• Alexander Ivanov (publisher). Voina should be released and reunited with their families. Only then can a discussion of the group’s artistic and other merits begin. Voina is reminiscent of the Belgrade students who brought down the regime of Slobodan Milošević in the nineties: an attempt to carnivalize political history in order to deal with painful social issues and show that the “king” (certain politicians and institutions) is naked. We live in a shell of words, and Voina’s carnivalization is a way of breaking through this verbal shell. The attempt made by many cultural commentators and art world figures to discuss whether what Voina does is contemporary art is quite unproductive because most of these people do not ask whether what they do themselves is art.

  • Boris Kuprianov (bookseller). When we talk about Voina, this discussion should not involve our own aesthetic preferences. The case of Voina is an important test for society: will it stand for such things (as the arrest of the group)? Everyone should go to the demonstration on December 18 because everyone is vulnerable to such persecution.

  • Andrei Kovalyov (art critic). Voina is one of the most progressive phenomena in contemporary Russian art, which to a large extent has given itself over to pseudo-formalist experiments. Voina, which has nothing to do with the market and art institutions, is thus a positive example. Most of the great art projects of the past also had nothing to do with commercial considerations.

  • Alexander Kosolapov (artist). Voina’s work is reminiscent of the work of American artist Chris Burden, who (despite obvious differences owing to geography and period) also used the artistic means at his disposal to protest social ills, in his case, the US war in Vietnam.

  • Andrei Loshak (journalist). Voina is not simply an art group; it is a civic resistance society. They are not the ones who declared war; it was the regime that declared war on us. It is not Voina who race down the roads in cars with flashing lights, killed peaceful, law-abiding citizens. It is not Voina who accepts bribes and protects criminals, like the Russian police do. Voina is simply an emotional reaction to injustice, but this emotionalism only speaks to the level of injustice in Russian society. Voina expresses the public’s indignation, as shown by the popularity enjoyed by videos of their recent actions on the Internet.

  • Sergei Pakhomov (artist). Remarks of a humorous nature that cannot be summarized, much less translated.

  • Oleg Kulik (artist). Real art is always a matter of individual responsibility, and Voina consciously bears full responsibility for their actions. These actions might seem infantile, but it is precisely this creative “infantilism” – this desire to match words with deeds, even in the most extreme and egoistic way – that Russian society lacks. In this sense, Voina might be the only honest people left in Russia. If the authorities want to make Voina famous, they should sentence them. If they want to make trouble for the rest of the art world, they should let them go.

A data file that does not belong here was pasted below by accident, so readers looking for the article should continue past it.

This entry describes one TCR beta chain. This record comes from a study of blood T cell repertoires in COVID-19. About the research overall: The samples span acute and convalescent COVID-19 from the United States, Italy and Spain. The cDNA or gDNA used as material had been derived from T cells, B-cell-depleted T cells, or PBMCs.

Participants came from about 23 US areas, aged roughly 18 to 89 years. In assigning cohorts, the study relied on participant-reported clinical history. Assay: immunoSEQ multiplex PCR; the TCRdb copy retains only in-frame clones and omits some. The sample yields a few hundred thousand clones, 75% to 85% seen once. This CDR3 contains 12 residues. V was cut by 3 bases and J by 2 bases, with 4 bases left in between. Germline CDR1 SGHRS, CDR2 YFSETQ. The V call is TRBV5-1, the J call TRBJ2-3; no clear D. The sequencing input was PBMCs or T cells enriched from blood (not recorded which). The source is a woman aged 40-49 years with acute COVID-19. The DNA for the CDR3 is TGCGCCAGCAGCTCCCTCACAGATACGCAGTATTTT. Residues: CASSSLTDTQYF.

__________
To find out more about the work and history of the Voina group, the story of their arrest and updates in this case, and how you can help the arrested activists with their legal defense and in spreading the word, go to Free Voina.

1 Comment

Filed under activism, contemporary art, film and video, open letters, manifestos, appeals, political repression, protests, Russian society

Andrei Loshak: Why I’ll Be Marching on January 19th

After they initially had their request for permission to march on January 19 turned down by Moscow city authorities, the January 19 Committee have reached a compromise that will allow both parties to have their cake and eat it too: two standing demos or pickets (at Petrovsky Bulvar, 4, and Chistye Prudy, next to the monument to Griboyedov) with start times staggered an hour apart and with guaranteed safe passage down the boulevards between points A and B. The start time at Petrovsky Bulvar is 19.01; at Chistye Prudy, 20.00. Here is the map of the planned route. If you’re in Moscow on the 19th, join the march! If you’re not, make your way to the nearest Russian embassy or consulate and make your voice heard in memory of Stanislav Markelov, Anastasia Baburova, and all the other hundreds of people who have been killed and injured by neo-Nazis in Russia over the past several years. Basta!

The January 19 protest action has been publicly endorsed by such folks as writers Boris Strugatsky and Linor Goralik, filmmakers Alexander Mitta and Boris Khlebnikov, musician Andrei Makarevich, artist Vladimir Dubossarsky, and many others.

One of the people who will be marching on January 19 is well-known TV and print journalist Andrei Loshak. He published the following column on the arts and culture website OpenSpace.Ru the other day explaining why he’ll be there.

On the nineteenth of January I plan to take part in a march (which has been curtailed by the mayor’s office to a picket) for the first time in my life. If I’d been at marches in the past, it was only in my capacity as a reporter. I might have been sympathetic to the demonstrators or, on the contrary, felt disgust towards them, but one way or another there was always a distance between them and me, a distance that for various reasons I didn’t want to reduce. But here there is no distance. You walk with a crowd of strangers, and that is the whole purpose.

Of course when “dissenters” [i.e., as at the oppositional Marches of Dissenters] get beaten up [by the police], I feel like intervening and stopping the injustice, because clubbing unarmed elderly people is at very least mean. But I have no urge to embrace the cause of their leaders. I’ll never be able to believe [ex-prime minister Mikhail] Kasyanov with his buttery eyes. I can’t even believe in Khodorkovsky, although I have a lot of sympathy for him. I don’t believe him because he once screwed over a friend of me on a business deal. So I can’t believe in him as the future Saviour, however much I’d like to sometimes. For me, if the imprisoned oligarch is the conscience of the age, then that status comes with some major reservations.